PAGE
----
Well, the day has come. In the big picture there are far, far...far, FAR worse things... but my baby boy, Elijah, is near-sighted and needs glasses. This should be no surprise, really. And not just because he has Down syndrome (which comes with an entire laundry list of eye problems associated with that pesky extra chromosome,) but because both Charles and I were nearly blind from near sightedness prior to the invention of Lasik eye surgery.
When you're pregnant with a baby, you play (or, rather I played) the Which-genes-will-he-get game. You know the one: Great hair? Dad's eyes? My formerly bad skin? Tall? Bad eyesight? And I think I "played" it even more once we found out that Elijah has Down syndrome. Will our genes come into play at all? How much will that extra chromosome override? Will he look like his brother? Will he look like us? Is there any chance in hell with both parents having bad eyesight AND a Down syndrome diagnosis that he could come off scott-free without any eyesight issues? Apparently the answer is a resounding, NO. But, as I said, there are far worse things, so I'm embracing the eyesight issues- despite my own childhood shame and embarassment from having to wear glasses.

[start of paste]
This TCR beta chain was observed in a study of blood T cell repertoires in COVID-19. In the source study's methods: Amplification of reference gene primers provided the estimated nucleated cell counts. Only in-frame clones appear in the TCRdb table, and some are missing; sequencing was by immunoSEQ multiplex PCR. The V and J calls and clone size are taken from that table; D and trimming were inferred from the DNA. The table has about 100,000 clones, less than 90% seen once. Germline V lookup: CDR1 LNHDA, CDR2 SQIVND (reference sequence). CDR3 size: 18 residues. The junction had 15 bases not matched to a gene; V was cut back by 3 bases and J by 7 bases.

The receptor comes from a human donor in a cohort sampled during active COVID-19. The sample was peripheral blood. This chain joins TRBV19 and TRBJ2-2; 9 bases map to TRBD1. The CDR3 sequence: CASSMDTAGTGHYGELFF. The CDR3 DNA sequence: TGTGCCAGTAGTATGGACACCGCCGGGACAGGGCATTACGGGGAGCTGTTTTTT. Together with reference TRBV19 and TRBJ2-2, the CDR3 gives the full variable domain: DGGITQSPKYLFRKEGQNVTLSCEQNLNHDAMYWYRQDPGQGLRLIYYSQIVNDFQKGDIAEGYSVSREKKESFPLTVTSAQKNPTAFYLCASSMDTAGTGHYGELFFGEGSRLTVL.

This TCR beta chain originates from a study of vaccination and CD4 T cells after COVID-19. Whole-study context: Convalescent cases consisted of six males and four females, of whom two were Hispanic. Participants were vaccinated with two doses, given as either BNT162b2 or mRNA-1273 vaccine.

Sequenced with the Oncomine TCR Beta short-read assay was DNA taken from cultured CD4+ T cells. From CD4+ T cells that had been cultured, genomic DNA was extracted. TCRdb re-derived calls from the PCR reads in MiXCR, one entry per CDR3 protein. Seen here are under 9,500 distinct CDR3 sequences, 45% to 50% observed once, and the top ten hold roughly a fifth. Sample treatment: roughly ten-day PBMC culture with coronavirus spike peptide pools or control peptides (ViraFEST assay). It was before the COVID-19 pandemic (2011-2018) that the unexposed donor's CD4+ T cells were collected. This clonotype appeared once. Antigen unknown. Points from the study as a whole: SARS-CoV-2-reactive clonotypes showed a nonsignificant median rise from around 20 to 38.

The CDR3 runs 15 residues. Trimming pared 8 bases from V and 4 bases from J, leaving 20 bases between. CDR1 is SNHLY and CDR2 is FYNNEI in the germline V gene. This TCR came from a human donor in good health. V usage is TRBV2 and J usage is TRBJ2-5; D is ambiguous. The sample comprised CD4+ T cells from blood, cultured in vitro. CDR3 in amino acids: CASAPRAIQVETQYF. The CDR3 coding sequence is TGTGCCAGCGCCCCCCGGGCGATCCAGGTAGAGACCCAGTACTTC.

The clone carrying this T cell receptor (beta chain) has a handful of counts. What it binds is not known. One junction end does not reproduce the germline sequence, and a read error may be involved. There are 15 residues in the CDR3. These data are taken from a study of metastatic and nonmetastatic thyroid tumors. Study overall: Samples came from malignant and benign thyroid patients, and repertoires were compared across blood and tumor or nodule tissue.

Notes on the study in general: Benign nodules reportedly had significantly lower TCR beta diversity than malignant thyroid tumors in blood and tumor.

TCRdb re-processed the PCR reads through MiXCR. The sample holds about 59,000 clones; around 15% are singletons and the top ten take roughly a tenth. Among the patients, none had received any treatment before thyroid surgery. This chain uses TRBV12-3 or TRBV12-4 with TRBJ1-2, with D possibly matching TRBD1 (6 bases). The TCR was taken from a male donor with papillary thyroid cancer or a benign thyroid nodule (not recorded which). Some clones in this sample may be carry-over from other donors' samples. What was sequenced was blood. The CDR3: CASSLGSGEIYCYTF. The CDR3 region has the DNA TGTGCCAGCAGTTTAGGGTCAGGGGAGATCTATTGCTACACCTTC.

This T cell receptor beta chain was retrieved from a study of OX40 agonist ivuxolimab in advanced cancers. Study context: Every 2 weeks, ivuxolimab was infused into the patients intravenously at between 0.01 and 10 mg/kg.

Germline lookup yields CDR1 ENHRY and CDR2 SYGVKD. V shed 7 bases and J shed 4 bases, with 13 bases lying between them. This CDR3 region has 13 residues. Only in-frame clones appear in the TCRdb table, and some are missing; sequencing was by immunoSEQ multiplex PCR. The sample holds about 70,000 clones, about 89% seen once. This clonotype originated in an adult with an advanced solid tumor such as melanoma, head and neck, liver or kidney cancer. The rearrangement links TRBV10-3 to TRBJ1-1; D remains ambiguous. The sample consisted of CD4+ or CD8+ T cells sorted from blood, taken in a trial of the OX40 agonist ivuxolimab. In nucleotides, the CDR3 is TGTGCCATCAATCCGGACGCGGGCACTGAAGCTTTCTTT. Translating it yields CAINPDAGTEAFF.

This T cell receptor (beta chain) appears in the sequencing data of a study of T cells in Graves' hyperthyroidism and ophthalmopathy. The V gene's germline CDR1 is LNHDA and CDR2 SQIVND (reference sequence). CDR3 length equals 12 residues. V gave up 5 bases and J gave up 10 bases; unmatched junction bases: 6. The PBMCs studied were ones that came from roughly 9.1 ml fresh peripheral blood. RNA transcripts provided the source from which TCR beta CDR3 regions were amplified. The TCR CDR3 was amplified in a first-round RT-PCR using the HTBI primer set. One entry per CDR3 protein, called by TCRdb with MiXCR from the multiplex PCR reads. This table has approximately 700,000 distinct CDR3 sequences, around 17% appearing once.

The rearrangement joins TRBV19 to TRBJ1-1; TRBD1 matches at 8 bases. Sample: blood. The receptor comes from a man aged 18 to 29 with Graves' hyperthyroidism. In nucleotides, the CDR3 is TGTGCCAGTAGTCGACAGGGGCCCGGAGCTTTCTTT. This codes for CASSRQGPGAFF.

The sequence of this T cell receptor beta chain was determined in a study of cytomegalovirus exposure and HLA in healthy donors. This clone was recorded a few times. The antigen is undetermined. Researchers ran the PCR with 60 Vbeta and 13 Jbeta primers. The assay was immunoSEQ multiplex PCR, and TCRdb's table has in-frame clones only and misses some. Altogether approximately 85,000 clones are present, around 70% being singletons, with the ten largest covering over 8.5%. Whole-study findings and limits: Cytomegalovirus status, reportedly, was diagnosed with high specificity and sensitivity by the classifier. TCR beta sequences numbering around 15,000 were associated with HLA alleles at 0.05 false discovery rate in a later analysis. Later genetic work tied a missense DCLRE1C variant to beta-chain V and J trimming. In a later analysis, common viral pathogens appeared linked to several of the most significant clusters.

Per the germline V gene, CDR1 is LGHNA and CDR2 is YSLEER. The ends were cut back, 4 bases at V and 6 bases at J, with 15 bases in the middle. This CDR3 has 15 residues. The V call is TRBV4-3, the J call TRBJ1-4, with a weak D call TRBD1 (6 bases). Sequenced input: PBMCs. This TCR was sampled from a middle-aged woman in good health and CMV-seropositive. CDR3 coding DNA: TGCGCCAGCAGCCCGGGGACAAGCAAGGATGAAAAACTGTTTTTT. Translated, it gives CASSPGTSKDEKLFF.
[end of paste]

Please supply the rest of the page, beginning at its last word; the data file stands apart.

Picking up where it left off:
We had our first Pediatric Opthamology appointment yesterday. I was a little nervous. I could tell that Elijah wasn't seeing very well, and I was really worried because he wasn't able to focus his eyes on much- his eyes seem to move in a pendulum-like effect, as if he is trying to focus. The focus issues have improved significantly over the last few months and it's obvious that Elijah sees because of the giant, all-body smiles he gives people. However, I could tell that he didn't seem to see anything further away than about 3 feet. As a reference, our Regional Center Coordinator told me that at his age, he should be able to see about 30 feet away. Yeah...definitely not doing that. So, I made the appointment with the Opthamologist last month, and it took us 4 weeks to get in to see him. I brace myself for doctor appointments these days. It's kind of sad to say, but in my experience, the medical community is extremely ignorant and categorical about Down syndrome. What's worse, is that most claim to be knowledgeable... We arrived a little early to our appointment and took a seat in the waiting room. Of course, the timing was such that Elijah needed to nurse as we arrived. The nurse told me that we could go ahead and wait in a room, so that I could feed Elijah while waiting for the doctor. She told me she would get a few "particulars" and put some drops in Elijah's eyes to get them dialated before the doctor came in. She took notes on my concerns, and then said, "Downs babies are the happiest babies!" (Deep, cleansing breath.) I smiled and said, "Yes, well just like all children, sometimes they're happy and sometimes they're not, but the stereotype is really a lovely thought." She didn't say anything in response, but I felt pretty good about the exchange. It didn't seem like I made her feel uncomfortable, but it did seem like her wheels were turning just a little bit. As Elijah finished up nursing, the doctor came in and introduced himself. He had me sit with Elijah on my lap, facing him. As he darkened the room he looked into Elijah's eyes with a lighted instrument. Then he held up a lens in front of his eyes and looked through that. Honestly, I'm kind of in awe. It's amazing what they can tell about a child's eyesight by just looking into their eyes! When he finished examining him, he said, "Well, the good news is that his ocular structure looks good, and he is not blind. (Thank you Jesus!!) But, he certainly isn't seeing clearly and has near-sighted vision. In some cases, I would just say we could wait it out a little bit and see what happens, but in his case, I think it would be worth the effort to try some glasses. He also has Nystagmus (that pendulum-like effect I described), but I'm hopeful that the corrective lenses could improve the condition. Plus, if the glasses help stimulate the optic nerve (? Don't quote me here...medical jargon goes awry in my brain) then it will be beneficial to his learning." I love that. Not the part about the poor eyesight & Nystagmus, but the part about our Doctor taking a proactive, optimistic approach. Thank you. I asked, "In your experience, do you have any teens or young adults with Down syndrome who have successfully been able to wear contacts?" He said, "No. But, I won't rule it out. Look, if in 12 years or so, you and I think he could handle it, we'll do it. Who knows? I learn something new everyday in my practice, and just because I haven't seen it, doesn't mean it wouldn't be possible. Maybe it will be and we'll write a paper in 12 years." Yes. We'll write a paper. Why not?